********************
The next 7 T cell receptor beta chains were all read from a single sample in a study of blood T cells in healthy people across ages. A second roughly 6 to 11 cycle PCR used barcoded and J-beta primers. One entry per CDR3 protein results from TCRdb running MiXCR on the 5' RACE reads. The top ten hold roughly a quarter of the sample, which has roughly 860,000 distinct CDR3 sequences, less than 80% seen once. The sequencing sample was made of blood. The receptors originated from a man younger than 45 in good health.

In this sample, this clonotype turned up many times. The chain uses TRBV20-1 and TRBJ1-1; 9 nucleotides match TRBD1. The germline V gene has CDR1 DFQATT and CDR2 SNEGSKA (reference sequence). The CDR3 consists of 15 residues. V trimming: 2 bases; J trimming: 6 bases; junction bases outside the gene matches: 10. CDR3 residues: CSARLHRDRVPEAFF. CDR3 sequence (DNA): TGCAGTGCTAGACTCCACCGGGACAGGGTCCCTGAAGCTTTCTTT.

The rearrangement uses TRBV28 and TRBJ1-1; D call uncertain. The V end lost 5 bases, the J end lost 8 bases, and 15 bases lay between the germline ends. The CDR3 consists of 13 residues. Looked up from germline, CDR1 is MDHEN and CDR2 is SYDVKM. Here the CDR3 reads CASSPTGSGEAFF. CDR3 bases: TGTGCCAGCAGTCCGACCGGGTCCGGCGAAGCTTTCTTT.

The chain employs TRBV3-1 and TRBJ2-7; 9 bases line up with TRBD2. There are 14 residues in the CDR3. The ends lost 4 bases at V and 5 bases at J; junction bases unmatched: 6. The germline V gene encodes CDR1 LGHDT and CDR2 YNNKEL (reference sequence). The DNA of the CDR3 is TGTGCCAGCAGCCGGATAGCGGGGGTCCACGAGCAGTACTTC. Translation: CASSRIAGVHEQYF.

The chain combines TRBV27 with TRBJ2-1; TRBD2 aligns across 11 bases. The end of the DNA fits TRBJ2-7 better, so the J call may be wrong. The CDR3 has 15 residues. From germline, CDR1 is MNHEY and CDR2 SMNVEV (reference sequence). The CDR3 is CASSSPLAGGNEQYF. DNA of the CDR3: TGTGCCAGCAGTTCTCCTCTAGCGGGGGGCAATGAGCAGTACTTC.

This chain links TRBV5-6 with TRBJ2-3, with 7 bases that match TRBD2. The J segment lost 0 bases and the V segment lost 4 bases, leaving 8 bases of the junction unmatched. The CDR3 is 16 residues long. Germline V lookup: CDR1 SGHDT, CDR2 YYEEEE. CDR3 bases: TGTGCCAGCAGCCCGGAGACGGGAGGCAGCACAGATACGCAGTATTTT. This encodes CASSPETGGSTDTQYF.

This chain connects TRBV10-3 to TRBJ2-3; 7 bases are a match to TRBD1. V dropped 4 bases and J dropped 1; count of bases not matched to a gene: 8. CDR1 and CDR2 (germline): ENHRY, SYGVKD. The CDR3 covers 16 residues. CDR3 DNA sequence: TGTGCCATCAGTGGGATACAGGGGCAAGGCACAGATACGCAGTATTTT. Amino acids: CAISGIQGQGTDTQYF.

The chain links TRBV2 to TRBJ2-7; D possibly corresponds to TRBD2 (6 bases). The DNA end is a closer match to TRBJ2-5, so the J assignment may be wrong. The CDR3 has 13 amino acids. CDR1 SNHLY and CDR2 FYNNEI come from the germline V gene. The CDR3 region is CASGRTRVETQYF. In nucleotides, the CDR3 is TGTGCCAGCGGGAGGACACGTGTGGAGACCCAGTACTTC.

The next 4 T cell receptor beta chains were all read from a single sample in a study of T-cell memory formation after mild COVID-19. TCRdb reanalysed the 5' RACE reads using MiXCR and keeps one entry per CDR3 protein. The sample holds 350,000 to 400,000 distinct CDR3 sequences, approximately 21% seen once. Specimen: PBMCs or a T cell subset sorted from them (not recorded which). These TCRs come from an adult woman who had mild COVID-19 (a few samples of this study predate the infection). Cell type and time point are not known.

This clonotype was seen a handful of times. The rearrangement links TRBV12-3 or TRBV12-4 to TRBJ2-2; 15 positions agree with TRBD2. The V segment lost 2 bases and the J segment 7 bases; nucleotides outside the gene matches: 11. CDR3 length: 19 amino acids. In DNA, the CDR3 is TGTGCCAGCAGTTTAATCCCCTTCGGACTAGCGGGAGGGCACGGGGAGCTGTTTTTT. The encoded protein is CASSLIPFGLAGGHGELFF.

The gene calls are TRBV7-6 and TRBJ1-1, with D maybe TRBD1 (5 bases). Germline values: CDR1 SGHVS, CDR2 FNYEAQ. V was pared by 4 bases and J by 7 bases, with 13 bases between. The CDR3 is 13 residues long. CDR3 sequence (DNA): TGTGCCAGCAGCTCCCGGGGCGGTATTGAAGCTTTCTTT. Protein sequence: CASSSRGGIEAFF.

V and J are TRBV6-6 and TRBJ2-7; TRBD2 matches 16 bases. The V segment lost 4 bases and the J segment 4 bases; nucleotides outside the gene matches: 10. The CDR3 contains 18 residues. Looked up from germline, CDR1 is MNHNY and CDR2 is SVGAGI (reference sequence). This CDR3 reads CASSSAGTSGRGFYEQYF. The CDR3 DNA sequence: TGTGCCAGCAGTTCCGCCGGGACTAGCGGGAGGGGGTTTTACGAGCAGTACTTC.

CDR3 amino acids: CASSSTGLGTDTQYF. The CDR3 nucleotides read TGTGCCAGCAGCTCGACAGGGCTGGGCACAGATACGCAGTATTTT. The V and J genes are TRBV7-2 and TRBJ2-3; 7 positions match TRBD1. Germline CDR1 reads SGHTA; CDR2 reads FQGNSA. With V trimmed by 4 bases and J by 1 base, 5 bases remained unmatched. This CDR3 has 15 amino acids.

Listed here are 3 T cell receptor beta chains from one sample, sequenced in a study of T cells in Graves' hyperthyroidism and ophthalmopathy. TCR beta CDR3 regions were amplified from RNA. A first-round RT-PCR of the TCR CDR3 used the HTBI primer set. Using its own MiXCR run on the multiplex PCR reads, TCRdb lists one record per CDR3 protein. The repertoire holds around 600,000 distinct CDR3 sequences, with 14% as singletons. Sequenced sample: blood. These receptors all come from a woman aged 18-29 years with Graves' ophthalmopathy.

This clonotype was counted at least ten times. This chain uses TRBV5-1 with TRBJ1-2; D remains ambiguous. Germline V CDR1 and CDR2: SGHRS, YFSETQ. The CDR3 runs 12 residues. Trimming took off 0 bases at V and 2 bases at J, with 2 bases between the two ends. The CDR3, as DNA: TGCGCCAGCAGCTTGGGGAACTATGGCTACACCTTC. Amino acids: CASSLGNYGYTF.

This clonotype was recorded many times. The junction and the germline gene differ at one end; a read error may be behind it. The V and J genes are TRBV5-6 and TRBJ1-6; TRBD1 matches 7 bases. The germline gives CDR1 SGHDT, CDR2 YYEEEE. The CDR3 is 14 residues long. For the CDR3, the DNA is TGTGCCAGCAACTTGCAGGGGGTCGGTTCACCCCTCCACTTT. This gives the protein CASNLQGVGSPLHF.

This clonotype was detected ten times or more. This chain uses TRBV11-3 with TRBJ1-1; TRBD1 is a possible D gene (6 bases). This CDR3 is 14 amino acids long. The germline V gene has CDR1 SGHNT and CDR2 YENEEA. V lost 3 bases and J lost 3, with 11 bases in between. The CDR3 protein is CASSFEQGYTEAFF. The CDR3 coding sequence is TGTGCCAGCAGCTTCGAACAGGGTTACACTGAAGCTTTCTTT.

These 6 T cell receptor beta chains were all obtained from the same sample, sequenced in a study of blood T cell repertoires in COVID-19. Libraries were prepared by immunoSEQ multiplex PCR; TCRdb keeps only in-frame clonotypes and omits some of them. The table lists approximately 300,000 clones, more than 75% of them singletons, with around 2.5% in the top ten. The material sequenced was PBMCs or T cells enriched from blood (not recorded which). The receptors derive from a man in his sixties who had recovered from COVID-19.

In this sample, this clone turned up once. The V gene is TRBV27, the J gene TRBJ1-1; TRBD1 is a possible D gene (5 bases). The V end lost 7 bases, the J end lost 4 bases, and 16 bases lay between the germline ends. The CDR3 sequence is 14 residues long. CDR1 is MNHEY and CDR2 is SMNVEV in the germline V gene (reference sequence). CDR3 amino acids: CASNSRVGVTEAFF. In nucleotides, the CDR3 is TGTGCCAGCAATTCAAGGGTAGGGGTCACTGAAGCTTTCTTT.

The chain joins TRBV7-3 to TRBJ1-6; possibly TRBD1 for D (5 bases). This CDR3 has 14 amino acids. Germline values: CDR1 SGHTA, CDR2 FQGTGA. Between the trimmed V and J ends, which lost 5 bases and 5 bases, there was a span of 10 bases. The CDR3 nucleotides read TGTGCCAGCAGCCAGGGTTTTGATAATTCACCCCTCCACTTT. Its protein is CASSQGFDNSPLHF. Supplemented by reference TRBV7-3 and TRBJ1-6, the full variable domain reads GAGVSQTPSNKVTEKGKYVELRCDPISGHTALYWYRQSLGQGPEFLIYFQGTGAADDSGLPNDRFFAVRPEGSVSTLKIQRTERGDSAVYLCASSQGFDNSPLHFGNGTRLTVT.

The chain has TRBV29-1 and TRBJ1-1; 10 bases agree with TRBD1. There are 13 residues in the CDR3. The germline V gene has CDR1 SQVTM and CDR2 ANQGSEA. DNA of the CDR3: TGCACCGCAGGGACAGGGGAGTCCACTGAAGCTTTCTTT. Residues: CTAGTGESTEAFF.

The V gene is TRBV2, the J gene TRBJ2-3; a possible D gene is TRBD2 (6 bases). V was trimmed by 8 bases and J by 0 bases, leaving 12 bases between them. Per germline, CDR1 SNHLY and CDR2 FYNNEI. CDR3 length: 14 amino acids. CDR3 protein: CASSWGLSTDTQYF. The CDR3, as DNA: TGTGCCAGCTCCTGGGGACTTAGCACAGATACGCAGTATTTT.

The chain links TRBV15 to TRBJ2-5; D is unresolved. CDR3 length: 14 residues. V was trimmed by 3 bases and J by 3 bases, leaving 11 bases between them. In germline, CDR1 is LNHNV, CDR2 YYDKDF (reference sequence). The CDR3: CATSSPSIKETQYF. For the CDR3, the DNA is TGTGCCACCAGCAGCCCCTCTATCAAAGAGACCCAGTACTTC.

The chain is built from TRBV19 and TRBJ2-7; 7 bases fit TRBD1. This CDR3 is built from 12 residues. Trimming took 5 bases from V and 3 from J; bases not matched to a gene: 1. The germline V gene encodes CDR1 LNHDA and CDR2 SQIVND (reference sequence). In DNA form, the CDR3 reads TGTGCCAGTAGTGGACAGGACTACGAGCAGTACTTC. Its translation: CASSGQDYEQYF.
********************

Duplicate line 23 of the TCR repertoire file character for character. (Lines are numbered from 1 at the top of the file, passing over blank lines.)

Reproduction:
The chain links TRBV15 to TRBJ2-5; D is unresolved. CDR3 length: 14 residues. V was trimmed by 3 bases and J by 3 bases, leaving 11 bases between them. In germline, CDR1 is LNHNV, CDR2 YYDKDF (reference sequence). The CDR3: CATSSPSIKETQYF. For the CDR3, the DNA is TGTGCCACCAGCAGCCCCTCTATCAAAGAGACCCAGTACTTC.